My commercial work consists of environmental and studio portraiture. I work to capture the emotional beauty of every person I photograph. I use both film and digital techniques to create the look that is desired in the final images. I create each photograph to be a keepsake, a memory of a time, place or event. In each session, my goal is to capture the beauty and essence of my subject. As an artist, the emotion and essence of the subject is what I seek to obtain. Most of my clients are from recommendations of previous clients. This is testament to the care and quality I put into my work.
My fine art work is based in alternative photographic techniques such as gelatin-silver, Cyanotype, Kallitype and VanDyke brown, platinum and palladium. I am interested in creating images that portray shapes and textures that are in harmony with nature or that provide a juxtaposition of shadow and light that motivate the viewer to examine objects in more detail than they would normally. One of the techniques I have been using is that of the photogram. The very first photographs, created when photography was in its infancy, were photograms of natural objects [www.photograms.com]. The photogram can reveal in exquisite detail the form of an object and its interaction with light that we ignore in our daily lives. The simplicity of the photogram allows us to visualize objects in more detail than is usually possible – and a way to transform into art that which would normally be a mere trace. The object and its shadow reveals more than the sum of its parts. This synergy is what makes it all happen. If my print can capture the viewer such that they examine the beauty of nature in the image, then I have succeeded. It is my hope that the object transformed will transcend the method and that the image will remain in memory.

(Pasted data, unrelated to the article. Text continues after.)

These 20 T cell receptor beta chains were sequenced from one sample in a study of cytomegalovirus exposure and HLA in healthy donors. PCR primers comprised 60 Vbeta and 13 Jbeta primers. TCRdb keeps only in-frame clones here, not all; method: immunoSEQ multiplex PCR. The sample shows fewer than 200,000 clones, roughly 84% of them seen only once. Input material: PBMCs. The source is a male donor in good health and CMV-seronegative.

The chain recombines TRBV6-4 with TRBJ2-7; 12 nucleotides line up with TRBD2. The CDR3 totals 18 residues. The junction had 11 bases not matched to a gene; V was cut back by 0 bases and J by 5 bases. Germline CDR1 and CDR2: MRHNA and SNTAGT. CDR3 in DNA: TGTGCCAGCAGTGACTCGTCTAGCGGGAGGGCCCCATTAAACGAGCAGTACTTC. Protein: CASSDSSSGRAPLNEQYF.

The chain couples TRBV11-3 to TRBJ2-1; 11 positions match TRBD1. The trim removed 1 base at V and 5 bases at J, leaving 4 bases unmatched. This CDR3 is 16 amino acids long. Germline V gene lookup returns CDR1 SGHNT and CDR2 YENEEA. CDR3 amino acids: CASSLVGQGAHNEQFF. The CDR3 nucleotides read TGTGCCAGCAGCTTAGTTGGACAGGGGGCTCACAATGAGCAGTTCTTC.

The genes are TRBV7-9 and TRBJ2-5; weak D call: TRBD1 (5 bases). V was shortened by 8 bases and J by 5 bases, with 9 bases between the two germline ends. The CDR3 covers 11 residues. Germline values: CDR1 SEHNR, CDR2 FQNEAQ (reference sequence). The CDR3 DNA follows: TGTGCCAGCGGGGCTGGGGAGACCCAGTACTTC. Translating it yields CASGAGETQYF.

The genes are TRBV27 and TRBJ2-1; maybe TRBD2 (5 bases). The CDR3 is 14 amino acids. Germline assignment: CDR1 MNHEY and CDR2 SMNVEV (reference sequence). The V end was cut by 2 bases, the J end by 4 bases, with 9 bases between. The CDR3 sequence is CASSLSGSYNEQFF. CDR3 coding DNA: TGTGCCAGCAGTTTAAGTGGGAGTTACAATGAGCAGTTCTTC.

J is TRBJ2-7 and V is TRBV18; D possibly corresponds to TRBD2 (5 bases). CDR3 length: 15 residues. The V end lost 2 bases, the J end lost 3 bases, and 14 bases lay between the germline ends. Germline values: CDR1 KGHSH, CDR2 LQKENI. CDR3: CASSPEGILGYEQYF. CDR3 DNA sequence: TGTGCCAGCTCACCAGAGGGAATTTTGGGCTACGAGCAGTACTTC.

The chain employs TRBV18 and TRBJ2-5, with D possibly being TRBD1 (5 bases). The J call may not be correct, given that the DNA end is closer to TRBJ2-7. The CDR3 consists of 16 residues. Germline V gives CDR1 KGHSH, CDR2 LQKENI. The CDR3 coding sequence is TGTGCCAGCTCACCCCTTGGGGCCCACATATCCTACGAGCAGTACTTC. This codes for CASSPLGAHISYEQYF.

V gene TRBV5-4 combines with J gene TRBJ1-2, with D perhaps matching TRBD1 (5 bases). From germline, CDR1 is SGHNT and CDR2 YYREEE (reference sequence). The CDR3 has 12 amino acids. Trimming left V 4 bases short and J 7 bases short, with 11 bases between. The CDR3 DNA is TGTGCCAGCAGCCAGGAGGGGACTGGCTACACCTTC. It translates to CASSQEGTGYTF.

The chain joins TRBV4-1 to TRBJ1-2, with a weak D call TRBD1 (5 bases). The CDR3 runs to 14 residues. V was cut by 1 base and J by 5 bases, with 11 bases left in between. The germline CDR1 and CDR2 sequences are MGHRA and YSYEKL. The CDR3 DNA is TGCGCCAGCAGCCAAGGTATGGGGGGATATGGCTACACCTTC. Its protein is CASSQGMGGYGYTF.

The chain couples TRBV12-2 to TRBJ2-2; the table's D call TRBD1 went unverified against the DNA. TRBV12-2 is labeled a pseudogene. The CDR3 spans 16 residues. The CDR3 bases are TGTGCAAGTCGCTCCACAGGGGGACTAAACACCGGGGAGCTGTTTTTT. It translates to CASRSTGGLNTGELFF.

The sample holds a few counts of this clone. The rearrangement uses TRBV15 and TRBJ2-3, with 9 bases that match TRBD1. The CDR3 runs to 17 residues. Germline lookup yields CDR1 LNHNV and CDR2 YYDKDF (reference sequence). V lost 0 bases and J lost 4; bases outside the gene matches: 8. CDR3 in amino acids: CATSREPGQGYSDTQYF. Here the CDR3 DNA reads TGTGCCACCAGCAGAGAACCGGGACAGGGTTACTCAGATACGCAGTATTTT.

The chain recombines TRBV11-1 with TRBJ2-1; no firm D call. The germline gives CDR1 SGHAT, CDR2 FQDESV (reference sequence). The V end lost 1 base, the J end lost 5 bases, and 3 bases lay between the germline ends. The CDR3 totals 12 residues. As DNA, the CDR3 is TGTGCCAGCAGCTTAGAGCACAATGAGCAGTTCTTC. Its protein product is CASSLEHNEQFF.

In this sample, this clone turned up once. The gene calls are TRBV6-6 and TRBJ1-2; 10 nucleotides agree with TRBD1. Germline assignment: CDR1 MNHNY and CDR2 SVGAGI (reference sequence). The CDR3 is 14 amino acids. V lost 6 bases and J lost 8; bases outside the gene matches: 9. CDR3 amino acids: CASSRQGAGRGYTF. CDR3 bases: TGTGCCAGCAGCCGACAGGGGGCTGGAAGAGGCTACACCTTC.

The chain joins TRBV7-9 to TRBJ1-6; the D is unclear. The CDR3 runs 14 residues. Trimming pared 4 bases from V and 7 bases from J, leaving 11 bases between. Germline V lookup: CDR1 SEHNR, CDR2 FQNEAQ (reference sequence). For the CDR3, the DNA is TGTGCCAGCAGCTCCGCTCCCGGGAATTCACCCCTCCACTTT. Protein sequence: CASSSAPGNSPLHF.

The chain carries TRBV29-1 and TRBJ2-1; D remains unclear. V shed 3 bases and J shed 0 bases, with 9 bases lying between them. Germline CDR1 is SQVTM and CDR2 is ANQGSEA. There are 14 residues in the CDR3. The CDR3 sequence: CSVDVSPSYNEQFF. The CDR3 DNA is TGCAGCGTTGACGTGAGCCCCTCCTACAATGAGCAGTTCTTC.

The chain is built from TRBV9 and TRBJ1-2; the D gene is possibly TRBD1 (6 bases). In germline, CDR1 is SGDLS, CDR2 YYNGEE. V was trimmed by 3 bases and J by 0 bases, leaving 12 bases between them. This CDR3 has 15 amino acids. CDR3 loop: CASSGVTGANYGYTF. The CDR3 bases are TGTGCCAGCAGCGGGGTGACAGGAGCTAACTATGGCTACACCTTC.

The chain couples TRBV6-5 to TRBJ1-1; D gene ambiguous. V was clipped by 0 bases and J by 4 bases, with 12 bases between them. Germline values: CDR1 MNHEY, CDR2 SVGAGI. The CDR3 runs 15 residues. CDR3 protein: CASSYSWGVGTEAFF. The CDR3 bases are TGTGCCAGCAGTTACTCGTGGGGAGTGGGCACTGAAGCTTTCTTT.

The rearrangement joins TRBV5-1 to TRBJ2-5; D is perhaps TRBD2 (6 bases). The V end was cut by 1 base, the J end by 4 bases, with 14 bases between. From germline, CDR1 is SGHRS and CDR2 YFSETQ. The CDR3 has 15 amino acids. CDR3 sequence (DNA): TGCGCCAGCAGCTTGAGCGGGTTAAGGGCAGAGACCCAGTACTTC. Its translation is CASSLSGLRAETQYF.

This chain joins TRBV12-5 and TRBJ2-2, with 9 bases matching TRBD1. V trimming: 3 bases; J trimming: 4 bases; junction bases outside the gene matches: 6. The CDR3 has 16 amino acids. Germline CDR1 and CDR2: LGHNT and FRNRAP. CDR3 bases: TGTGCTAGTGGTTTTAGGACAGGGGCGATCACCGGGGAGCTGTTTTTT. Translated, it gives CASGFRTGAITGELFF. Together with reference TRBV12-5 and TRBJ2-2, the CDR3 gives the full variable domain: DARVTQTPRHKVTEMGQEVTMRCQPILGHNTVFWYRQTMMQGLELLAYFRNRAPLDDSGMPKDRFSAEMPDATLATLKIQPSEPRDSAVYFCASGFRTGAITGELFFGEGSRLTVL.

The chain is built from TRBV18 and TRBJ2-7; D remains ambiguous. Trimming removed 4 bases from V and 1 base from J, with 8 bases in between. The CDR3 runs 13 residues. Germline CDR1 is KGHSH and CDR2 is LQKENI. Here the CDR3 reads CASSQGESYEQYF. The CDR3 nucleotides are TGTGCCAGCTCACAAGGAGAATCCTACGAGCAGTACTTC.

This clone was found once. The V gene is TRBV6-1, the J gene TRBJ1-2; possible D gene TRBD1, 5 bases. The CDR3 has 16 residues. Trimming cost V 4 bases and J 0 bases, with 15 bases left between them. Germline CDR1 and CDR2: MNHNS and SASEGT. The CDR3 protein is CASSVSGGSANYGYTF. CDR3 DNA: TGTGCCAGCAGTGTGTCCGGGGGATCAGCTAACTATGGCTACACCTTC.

“The shadows of our environment are the transient photograms of our perceptual consciousness”
Les Rudnick, November 1994
“The enemy of photography is the convention…. The salvation of photography comes from the experiment”.
Lazlo Moholy-Nagy from Taken by Design